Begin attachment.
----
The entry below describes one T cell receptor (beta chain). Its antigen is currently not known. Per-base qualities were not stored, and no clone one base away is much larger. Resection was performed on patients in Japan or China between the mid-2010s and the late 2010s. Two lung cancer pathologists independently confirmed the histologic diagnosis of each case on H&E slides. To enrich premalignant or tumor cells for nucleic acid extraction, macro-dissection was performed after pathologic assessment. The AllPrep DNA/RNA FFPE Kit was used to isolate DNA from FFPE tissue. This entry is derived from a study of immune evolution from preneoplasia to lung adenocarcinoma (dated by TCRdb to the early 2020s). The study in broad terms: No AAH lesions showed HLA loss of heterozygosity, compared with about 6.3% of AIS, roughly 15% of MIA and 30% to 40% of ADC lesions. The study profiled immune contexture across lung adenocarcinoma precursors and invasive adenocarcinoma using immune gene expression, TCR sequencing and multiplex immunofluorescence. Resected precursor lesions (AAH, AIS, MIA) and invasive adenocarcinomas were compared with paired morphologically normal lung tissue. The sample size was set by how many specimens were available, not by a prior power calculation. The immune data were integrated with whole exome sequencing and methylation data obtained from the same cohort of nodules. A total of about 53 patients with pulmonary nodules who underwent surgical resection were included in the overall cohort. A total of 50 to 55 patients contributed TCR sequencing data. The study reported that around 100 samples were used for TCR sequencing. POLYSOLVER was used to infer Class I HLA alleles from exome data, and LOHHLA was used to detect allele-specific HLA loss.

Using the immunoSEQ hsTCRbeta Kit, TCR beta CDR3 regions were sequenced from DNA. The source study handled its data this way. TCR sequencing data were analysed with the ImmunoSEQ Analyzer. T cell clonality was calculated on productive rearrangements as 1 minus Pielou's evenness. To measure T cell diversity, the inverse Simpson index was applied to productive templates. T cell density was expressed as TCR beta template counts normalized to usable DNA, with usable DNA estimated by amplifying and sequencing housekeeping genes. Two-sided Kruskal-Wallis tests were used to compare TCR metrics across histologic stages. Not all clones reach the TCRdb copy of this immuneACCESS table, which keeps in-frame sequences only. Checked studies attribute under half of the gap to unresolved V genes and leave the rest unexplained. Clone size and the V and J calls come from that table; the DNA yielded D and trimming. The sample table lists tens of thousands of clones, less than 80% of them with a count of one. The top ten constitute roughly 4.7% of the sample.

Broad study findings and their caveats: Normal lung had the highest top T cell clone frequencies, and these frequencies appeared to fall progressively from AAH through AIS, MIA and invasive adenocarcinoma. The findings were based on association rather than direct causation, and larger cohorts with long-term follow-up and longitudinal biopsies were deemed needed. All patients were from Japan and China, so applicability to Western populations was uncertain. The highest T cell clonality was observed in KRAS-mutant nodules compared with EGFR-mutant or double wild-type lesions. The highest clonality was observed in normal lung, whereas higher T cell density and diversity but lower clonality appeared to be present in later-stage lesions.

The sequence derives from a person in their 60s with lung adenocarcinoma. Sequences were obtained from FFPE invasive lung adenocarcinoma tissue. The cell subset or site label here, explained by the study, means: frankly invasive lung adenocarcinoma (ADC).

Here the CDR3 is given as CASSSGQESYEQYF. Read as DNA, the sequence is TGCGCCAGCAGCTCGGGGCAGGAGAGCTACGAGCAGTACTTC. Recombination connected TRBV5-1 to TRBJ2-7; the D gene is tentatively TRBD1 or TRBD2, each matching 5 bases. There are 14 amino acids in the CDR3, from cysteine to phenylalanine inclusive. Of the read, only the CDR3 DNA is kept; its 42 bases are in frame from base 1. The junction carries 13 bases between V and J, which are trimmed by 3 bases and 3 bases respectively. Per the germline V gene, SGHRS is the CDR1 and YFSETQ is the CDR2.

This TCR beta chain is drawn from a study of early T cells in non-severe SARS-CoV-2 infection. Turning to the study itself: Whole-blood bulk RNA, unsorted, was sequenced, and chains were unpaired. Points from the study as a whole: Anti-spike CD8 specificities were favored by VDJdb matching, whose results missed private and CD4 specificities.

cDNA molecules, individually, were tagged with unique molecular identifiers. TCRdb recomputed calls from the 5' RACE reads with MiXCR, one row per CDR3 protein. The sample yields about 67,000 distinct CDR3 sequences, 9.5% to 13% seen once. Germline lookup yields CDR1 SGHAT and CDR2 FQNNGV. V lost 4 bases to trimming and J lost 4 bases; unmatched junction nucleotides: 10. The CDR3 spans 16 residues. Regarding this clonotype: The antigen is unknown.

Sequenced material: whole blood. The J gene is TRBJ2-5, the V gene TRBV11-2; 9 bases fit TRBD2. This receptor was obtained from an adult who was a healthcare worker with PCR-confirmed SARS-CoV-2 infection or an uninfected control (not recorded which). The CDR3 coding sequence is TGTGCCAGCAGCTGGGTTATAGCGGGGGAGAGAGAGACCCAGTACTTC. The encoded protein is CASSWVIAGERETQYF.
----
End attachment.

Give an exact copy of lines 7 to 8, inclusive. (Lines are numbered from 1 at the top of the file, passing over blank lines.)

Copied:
cDNA molecules, individually, were tagged with unique molecular identifiers. TCRdb recomputed calls from the 5' RACE reads with MiXCR, one row per CDR3 protein. The sample yields about 67,000 distinct CDR3 sequences, 9.5% to 13% seen once. Germline lookup yields CDR1 SGHAT and CDR2 FQNNGV. V lost 4 bases to trimming and J lost 4 bases; unmatched junction nucleotides: 10. The CDR3 spans 16 residues. Regarding this clonotype: The antigen is unknown.

Sequenced material: whole blood. The J gene is TRBJ2-5, the V gene TRBV11-2; 9 bases fit TRBD2. This receptor was obtained from an adult who was a healthcare worker with PCR-confirmed SARS-CoV-2 infection or an uninfected control (not recorded which). The CDR3 coding sequence is TGTGCCAGCAGCTGGGTTATAGCGGGGGAGAGAGAGACCCAGTACTTC. The encoded protein is CASSWVIAGERETQYF.